NORWAY: Basic physics evaluated

An international panel of distinguished physicists has examined 48 research groups involved with basic physics at Norwegian universities and research institutions. Five have been graded as excellent and some are world-leading.

The panel believes Norway is now in a financial position to contribute more actively to the global long-term strategic development of basic physics with up to 160 new physicist positions created at a cost of NOK120 million (US$20.3 million).

The purpose of the evaluation, which took one year, was to have a critical review of Norwegian physics research and give a feedback on how Norwegian research is meeting international challenges.

The productivity of research articles is low compared to Sweden and Denmark, and also compared to other sciences in Norway.

In some fields of physics, such as subatomic physics and complex systems, there is to day a well-.functioning national coordination. In other fields this is lacking, and should be established.

The committee is in particular recommending increased mobility, both within Norway and internationally. A major expansion is needed, and the Norwegian pattern of employing own graduate candidates in recruitment positions should be opened up for recruits from outside:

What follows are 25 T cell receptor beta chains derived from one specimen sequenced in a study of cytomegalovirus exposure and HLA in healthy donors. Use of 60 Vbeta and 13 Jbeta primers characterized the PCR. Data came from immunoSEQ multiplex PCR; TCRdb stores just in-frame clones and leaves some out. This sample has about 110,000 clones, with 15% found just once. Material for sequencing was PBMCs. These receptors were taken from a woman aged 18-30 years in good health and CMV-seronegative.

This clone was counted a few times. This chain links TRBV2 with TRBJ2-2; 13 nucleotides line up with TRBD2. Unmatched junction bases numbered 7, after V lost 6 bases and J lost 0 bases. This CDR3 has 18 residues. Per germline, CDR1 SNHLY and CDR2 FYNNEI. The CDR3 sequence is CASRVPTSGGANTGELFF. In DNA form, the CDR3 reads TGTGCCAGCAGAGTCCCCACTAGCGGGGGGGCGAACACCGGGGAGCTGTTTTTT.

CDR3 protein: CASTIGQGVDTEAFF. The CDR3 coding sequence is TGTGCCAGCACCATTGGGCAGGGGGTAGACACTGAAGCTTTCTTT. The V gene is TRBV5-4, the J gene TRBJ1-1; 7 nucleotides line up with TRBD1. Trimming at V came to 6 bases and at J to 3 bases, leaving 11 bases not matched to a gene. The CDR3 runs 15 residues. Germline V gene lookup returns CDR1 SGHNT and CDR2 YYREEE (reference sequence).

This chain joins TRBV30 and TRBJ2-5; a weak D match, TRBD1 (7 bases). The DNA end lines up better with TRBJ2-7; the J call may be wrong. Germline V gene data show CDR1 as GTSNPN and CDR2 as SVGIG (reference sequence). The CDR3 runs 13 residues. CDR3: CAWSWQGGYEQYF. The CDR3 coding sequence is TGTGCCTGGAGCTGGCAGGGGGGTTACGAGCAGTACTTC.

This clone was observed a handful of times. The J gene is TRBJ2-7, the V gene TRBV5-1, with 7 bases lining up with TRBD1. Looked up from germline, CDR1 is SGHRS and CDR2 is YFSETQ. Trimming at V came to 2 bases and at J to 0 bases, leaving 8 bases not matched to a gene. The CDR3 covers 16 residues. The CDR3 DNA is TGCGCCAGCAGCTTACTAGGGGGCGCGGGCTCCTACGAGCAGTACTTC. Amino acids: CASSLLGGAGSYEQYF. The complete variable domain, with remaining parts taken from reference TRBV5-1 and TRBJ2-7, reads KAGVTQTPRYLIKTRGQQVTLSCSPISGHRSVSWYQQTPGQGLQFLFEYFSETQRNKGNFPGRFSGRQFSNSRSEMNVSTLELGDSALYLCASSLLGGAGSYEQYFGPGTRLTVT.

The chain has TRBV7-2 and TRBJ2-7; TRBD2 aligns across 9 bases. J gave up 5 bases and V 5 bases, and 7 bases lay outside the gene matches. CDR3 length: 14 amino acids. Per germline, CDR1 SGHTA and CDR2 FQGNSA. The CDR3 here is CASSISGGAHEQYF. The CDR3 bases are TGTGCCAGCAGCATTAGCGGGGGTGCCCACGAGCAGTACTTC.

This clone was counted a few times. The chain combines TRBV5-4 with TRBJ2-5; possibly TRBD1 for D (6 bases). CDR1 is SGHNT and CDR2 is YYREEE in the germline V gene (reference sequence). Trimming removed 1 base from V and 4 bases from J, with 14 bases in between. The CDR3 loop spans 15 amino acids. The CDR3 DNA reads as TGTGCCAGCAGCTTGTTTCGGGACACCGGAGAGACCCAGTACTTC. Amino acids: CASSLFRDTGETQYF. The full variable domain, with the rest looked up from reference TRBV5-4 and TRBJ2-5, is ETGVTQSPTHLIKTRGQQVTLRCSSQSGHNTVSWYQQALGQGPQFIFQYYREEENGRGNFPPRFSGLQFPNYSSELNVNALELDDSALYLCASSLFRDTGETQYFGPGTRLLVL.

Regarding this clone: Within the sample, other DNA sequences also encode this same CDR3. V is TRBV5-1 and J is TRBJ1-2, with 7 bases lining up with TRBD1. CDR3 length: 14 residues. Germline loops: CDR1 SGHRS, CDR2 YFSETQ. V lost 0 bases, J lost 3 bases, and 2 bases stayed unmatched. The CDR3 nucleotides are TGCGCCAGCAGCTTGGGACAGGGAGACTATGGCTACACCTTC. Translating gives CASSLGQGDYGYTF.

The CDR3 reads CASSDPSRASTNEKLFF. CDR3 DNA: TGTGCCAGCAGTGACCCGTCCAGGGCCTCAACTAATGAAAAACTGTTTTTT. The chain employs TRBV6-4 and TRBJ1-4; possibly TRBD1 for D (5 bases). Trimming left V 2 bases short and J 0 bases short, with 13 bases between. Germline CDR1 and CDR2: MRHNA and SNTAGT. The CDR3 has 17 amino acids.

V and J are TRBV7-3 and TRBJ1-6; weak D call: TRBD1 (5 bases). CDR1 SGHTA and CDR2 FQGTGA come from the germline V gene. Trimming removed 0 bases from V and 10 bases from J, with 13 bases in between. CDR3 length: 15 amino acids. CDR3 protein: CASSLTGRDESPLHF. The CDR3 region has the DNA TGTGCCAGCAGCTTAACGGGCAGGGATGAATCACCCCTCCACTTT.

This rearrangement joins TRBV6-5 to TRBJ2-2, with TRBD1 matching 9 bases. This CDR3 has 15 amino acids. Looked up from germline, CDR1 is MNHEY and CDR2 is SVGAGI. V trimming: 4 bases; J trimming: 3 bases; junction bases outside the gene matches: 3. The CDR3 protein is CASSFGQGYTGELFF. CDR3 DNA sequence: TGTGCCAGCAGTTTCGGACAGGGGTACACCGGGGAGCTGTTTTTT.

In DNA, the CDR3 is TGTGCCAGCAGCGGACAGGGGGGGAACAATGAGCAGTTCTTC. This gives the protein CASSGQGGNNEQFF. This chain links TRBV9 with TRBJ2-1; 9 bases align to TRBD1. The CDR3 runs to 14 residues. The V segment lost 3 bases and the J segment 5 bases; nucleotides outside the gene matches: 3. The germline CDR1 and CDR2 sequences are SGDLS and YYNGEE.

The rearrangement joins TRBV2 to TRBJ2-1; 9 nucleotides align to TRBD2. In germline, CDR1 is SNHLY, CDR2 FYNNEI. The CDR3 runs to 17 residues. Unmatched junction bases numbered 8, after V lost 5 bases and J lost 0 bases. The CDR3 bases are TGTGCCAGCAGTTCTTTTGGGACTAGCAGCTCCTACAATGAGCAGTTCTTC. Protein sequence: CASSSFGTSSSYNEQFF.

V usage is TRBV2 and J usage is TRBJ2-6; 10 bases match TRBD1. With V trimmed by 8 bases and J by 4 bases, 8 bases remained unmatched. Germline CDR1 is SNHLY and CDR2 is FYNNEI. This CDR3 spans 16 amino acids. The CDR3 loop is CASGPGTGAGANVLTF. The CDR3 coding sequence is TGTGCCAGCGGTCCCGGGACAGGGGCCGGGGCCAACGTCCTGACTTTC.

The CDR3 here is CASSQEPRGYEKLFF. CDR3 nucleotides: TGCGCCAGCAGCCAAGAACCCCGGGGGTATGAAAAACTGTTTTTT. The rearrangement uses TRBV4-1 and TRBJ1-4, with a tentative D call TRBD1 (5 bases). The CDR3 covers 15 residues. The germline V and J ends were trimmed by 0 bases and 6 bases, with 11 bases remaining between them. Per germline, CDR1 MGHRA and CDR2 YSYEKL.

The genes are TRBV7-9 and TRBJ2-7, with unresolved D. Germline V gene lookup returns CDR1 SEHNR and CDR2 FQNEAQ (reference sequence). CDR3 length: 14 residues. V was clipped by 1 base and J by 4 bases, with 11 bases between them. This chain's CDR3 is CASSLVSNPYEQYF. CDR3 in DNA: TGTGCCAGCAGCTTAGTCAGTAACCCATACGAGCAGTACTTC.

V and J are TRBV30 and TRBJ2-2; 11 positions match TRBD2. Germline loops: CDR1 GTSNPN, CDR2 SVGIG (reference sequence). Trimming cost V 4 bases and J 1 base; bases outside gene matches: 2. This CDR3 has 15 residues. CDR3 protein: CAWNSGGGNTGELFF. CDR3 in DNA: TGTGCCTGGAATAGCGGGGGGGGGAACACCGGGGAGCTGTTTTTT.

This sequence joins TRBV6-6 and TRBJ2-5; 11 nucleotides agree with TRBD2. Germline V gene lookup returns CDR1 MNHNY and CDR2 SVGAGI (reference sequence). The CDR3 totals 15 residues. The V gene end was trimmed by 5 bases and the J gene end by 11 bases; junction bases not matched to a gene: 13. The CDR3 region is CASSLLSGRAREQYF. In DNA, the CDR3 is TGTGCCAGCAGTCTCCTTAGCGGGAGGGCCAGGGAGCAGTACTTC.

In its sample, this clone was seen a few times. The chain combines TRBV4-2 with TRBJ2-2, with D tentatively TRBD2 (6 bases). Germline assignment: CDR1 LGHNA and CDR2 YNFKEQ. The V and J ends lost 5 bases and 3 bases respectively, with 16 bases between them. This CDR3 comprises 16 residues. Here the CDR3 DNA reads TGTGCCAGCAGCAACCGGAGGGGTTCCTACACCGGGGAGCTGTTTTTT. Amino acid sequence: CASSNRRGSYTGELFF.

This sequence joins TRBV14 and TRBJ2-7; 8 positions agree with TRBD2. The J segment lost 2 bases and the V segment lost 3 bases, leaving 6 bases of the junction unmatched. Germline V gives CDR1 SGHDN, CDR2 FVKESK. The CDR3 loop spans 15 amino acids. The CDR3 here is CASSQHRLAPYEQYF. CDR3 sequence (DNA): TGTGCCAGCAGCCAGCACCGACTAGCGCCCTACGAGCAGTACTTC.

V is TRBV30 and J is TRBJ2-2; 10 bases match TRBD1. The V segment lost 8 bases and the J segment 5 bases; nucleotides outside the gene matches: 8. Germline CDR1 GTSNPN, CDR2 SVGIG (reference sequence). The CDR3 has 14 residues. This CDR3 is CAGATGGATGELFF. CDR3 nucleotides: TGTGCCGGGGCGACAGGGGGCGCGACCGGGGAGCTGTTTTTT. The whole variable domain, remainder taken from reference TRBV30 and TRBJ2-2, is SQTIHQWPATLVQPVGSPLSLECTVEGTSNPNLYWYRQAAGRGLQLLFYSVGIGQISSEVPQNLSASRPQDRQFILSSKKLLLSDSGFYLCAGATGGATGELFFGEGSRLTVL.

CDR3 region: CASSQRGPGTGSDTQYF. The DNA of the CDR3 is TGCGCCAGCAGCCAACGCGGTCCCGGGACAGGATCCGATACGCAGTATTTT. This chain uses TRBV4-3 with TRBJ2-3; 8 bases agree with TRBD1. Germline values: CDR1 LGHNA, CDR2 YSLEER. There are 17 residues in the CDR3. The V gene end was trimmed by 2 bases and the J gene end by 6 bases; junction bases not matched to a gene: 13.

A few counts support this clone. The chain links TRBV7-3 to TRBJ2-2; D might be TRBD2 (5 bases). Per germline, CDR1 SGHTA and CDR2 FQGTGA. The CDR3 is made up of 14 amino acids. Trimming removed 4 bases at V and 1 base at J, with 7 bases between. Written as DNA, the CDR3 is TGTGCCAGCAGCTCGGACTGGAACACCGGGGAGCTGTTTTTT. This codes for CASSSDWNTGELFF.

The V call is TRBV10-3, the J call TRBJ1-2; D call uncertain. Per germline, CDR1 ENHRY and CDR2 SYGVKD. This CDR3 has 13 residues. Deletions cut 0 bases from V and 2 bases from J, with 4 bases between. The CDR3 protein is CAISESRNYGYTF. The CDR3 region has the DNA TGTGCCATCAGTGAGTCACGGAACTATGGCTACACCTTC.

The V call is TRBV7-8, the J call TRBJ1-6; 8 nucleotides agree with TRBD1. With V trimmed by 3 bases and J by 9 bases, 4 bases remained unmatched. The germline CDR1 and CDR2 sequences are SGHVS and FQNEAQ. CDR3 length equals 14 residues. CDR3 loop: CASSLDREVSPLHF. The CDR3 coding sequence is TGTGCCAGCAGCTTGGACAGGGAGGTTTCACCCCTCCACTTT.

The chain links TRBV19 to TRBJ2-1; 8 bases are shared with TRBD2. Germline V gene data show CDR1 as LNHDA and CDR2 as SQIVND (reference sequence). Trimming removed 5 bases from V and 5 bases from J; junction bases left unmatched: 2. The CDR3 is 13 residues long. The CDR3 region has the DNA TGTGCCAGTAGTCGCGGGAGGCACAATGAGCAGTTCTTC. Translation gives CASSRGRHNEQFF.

"It is certainly a healthy order to require, as many departments do abroad, that Ph.D students be primarily recruited from other universities than those where they got their master degrees, or that post-docs are not accepted among the PhDs of local production, or that professional positions are widely announced. To contribute ideas from somewhere else is after all one of the most useful things a newly employed scientist can do," the report said.

The report exemplifies how important basic physics research is for developments in nano-technology, quantum optics and quantum computers, DNA-technology, PET-cameras and other advances in medicine, solar-cell technology, the World-Wide-Web and other advances in information technology. Basic physics thus can be seen as an important long-term investment and since Norway has the resources needed, this is the basis for the committee's expansion proposal.

The report will be discussed by the National Research Council who ordered it. A national follow-up plan will be worked out on the basis of the proposed recommendations.